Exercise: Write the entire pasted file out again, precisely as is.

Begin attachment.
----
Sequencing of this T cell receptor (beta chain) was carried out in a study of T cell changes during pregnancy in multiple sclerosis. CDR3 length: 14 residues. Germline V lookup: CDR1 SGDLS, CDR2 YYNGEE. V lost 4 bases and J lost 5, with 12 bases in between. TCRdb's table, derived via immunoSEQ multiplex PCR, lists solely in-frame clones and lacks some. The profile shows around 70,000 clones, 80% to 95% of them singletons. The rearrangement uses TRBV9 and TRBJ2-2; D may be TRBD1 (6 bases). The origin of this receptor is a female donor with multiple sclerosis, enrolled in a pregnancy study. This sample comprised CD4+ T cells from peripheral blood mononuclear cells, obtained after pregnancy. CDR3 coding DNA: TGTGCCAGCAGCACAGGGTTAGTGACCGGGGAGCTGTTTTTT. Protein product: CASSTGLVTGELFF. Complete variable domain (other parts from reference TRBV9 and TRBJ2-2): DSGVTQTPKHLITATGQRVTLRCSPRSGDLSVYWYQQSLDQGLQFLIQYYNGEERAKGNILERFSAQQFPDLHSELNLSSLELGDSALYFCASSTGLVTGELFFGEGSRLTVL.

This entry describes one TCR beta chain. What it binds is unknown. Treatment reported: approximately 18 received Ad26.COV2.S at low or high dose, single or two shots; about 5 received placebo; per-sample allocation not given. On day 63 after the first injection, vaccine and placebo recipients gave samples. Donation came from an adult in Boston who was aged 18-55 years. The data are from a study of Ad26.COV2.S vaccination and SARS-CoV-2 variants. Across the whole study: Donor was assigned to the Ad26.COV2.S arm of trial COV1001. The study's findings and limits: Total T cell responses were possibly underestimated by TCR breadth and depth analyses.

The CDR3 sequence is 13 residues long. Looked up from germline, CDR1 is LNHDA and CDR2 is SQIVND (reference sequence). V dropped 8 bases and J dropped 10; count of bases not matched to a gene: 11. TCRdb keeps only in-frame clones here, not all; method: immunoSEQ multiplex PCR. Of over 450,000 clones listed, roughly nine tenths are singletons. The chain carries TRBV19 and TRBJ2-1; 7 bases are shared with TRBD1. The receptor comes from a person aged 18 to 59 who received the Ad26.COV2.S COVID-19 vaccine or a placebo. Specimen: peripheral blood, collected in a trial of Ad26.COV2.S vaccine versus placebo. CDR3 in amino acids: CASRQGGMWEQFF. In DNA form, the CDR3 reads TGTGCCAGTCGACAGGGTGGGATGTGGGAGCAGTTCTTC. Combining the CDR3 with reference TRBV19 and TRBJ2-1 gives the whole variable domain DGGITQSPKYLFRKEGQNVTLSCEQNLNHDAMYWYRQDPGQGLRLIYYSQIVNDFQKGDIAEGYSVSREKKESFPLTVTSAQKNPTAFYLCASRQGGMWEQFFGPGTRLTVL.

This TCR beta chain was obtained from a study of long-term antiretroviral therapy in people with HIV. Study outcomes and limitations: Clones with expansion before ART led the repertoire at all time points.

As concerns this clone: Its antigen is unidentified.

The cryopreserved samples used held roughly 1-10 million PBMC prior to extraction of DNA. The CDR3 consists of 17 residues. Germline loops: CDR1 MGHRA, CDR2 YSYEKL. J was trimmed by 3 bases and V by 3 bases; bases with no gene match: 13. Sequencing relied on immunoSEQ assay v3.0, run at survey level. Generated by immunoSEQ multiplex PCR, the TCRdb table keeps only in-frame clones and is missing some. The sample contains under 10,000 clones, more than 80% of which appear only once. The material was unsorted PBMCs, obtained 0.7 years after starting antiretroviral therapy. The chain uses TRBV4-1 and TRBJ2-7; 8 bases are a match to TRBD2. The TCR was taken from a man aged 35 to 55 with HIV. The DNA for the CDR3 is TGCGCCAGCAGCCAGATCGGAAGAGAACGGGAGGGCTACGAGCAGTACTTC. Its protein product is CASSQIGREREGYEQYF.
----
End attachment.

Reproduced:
Sequencing of this T cell receptor (beta chain) was carried out in a study of T cell changes during pregnancy in multiple sclerosis. CDR3 length: 14 residues. Germline V lookup: CDR1 SGDLS, CDR2 YYNGEE. V lost 4 bases and J lost 5, with 12 bases in between. TCRdb's table, derived via immunoSEQ multiplex PCR, lists solely in-frame clones and lacks some. The profile shows around 70,000 clones, 80% to 95% of them singletons. The rearrangement uses TRBV9 and TRBJ2-2; D may be TRBD1 (6 bases). The origin of this receptor is a female donor with multiple sclerosis, enrolled in a pregnancy study. This sample comprised CD4+ T cells from peripheral blood mononuclear cells, obtained after pregnancy. CDR3 coding DNA: TGTGCCAGCAGCACAGGGTTAGTGACCGGGGAGCTGTTTTTT. Protein product: CASSTGLVTGELFF. Complete variable domain (other parts from reference TRBV9 and TRBJ2-2): DSGVTQTPKHLITATGQRVTLRCSPRSGDLSVYWYQQSLDQGLQFLIQYYNGEERAKGNILERFSAQQFPDLHSELNLSSLELGDSALYFCASSTGLVTGELFFGEGSRLTVL.

This entry describes one TCR beta chain. What it binds is unknown. Treatment reported: approximately 18 received Ad26.COV2.S at low or high dose, single or two shots; about 5 received placebo; per-sample allocation not given. On day 63 after the first injection, vaccine and placebo recipients gave samples. Donation came from an adult in Boston who was aged 18-55 years. The data are from a study of Ad26.COV2.S vaccination and SARS-CoV-2 variants. Across the whole study: Donor was assigned to the Ad26.COV2.S arm of trial COV1001. The study's findings and limits: Total T cell responses were possibly underestimated by TCR breadth and depth analyses.

The CDR3 sequence is 13 residues long. Looked up from germline, CDR1 is LNHDA and CDR2 is SQIVND (reference sequence). V dropped 8 bases and J dropped 10; count of bases not matched to a gene: 11. TCRdb keeps only in-frame clones here, not all; method: immunoSEQ multiplex PCR. Of over 450,000 clones listed, roughly nine tenths are singletons. The chain carries TRBV19 and TRBJ2-1; 7 bases are shared with TRBD1. The receptor comes from a person aged 18 to 59 who received the Ad26.COV2.S COVID-19 vaccine or a placebo. Specimen: peripheral blood, collected in a trial of Ad26.COV2.S vaccine versus placebo. CDR3 in amino acids: CASRQGGMWEQFF. In DNA form, the CDR3 reads TGTGCCAGTCGACAGGGTGGGATGTGGGAGCAGTTCTTC. Combining the CDR3 with reference TRBV19 and TRBJ2-1 gives the whole variable domain DGGITQSPKYLFRKEGQNVTLSCEQNLNHDAMYWYRQDPGQGLRLIYYSQIVNDFQKGDIAEGYSVSREKKESFPLTVTSAQKNPTAFYLCASRQGGMWEQFFGPGTRLTVL.

This TCR beta chain was obtained from a study of long-term antiretroviral therapy in people with HIV. Study outcomes and limitations: Clones with expansion before ART led the repertoire at all time points.

As concerns this clone: Its antigen is unidentified.

The cryopreserved samples used held roughly 1-10 million PBMC prior to extraction of DNA. The CDR3 consists of 17 residues. Germline loops: CDR1 MGHRA, CDR2 YSYEKL. J was trimmed by 3 bases and V by 3 bases; bases with no gene match: 13. Sequencing relied on immunoSEQ assay v3.0, run at survey level. Generated by immunoSEQ multiplex PCR, the TCRdb table keeps only in-frame clones and is missing some. The sample contains under 10,000 clones, more than 80% of which appear only once. The material was unsorted PBMCs, obtained 0.7 years after starting antiretroviral therapy. The chain uses TRBV4-1 and TRBJ2-7; 8 bases are a match to TRBD2. The TCR was taken from a man aged 35 to 55 with HIV. The DNA for the CDR3 is TGCGCCAGCAGCCAGATCGGAAGAGAACGGGAGGGCTACGAGCAGTACTTC. Its protein product is CASSQIGREREGYEQYF.